In the past, I’ve found Thomas’s Kickstarter analysis for game-projects very useful. Today I found something that complements them: an excellent visualization of Kickstarter projects.
It takes a little thought to understand how to use it, so here’s some ultra-quick example analysis…
WTF is this thing?
You get an odd scatter graph, with a precise readout attached to your mouse position (gives you the exact X and Y co-ords of your position):
- You can only see a tiny fraction of the graph by default, you have to click the “zoom” word in bottom left, and click the – minus button repeatedly
- Most of the axes data is missing, to make it “look cooler”, perhaps (hmm). Instead you need to move your mouse around the screen to see what you’re looking at
Some interesting things you can find quickly
Lines drifting up the screen
…represent “most people do Kickstarters at round-number target amounts (x-value is the same), but the actual amount raised varies widely (y-value has many different values)”
Bright lights along the y=x (Gradient:1) slope
At all scales, you see a cluster of lights in a diagonal line going up and to the right:
The line represents “project raised EXACTLY its target amount”.
Immediately we can see something interesting: apart from “tiny” projects ($3,000 or less), the vertical upwards streaks are considerably brighter than the y=x diagonal line. In fact, most of the y=x line is missing – we see instead an implicit line, made up of the bottom edges of bright streaks.
If we didn’t already know better (from watching Kickstarter), we’d expect the y=x line to be a cluster that blobbed-out both above and below the strict y=x line. Instead … it’s a hard-edge below, and blurred upwards above.
i.e: Projects over $3k generally succeed wildly – with lots of variation in the “overshoot” – or fail by a wide margin (blackness beneath the y=x line)
How fractal is it?
We’d expect this graph to be fractal and self-similar: as you zoom out, it should look almost the same as when you’re zoomed in.
Let’s compare the graph at 0-$500:
$0 – $2500:
$0 – $10k:
$0 – $50k:
and finally: $0 – $200k:
Some quick broad-strokes observations (NB: these are not statistically accurate – I’m simply pointing out the ultra-fast, at-a-glance analysis you can do here. If you’re following Kickstarter a lot, and don’t have time to keep re-analysing in detail, this gives you a fast view):
- this part is easier to see for yourself by actively zooming the app in/out, so you can see the animated change in self-similarity.
- Most of the range is self-similar.
- Below $300-$500, it’s very different – the normal trends of KS don’t apply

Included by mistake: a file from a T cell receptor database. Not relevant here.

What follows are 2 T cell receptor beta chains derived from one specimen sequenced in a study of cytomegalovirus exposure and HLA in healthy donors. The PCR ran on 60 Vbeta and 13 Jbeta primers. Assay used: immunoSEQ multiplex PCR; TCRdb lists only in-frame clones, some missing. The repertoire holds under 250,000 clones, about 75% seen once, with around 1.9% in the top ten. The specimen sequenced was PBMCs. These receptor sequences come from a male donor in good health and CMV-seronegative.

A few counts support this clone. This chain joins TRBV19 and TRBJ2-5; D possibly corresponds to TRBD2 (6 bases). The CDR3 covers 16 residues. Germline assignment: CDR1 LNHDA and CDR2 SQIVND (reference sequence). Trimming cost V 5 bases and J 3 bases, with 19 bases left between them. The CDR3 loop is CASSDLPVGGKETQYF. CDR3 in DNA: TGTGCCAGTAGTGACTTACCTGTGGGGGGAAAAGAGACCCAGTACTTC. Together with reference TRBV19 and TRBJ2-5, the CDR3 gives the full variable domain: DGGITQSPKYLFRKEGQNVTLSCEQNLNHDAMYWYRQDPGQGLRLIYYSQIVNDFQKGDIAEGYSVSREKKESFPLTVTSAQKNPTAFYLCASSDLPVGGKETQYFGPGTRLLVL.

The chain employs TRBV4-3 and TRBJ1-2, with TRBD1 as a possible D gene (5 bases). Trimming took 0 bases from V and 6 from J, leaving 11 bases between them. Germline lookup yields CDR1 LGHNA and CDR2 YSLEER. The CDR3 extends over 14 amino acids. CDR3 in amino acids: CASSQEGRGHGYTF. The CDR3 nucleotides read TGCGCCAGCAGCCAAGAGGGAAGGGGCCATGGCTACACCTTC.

- Projects over $30,000 funding target do badly on KS: much higher rate of failure
- Projects $1k-$8k tend to do well: much higher rate of success
If you need less than $30k, it doesn’t matter how much you ask for
Look at the left-hand edge of the $200,000 graph again:
Looking “above” the x=y line, we see that the density of dots is almost constant left-to-right. If that’s accurate, it means that the final amount raised is largely independent of the amount they originally asked for.
That’s interesting for projects that intend to set their funding bar lower than possible, in order to raise the chances of getting “some funding” as opposed to “nothing”.
This analysis sucks
Why, yes! – yes it does. If you want accurate analysis, it’s not enough to take quick guesses (as above). You absolutely need to look at calculated co-dependence/independence, rather than guessing (because those figures are almost impossible to do correctly in your head – you want a spreadsheet or computer to calc them for you).
But these days it’s so easy to collect metrics that we often find ourselves overwhelmed by numbers. Many of us fall back to glancing at the raw numbers and guessing trends from them – which is the very worst option of all (humans are terrible at accurately doing stats-analysis by gut feel).
In those situations, where we’re too lazy / overwhelmed to look at the correct figures, visualizations like this can help a lot.
Also … although I’ve looked at many spreadsheets and presentations on KS stats, I’d never internalized quite how much people stick to the “round numbers” of funding targets. This visualization made that a lot more obvious to me. Similarly with the variance on “actual amount received, when successful” – I knew it usually overshot by a large amount, but I had the impression (from Kickstarter.com’s own press releases and conversations) that the overshoot was clustered … and yet clearly it’s not.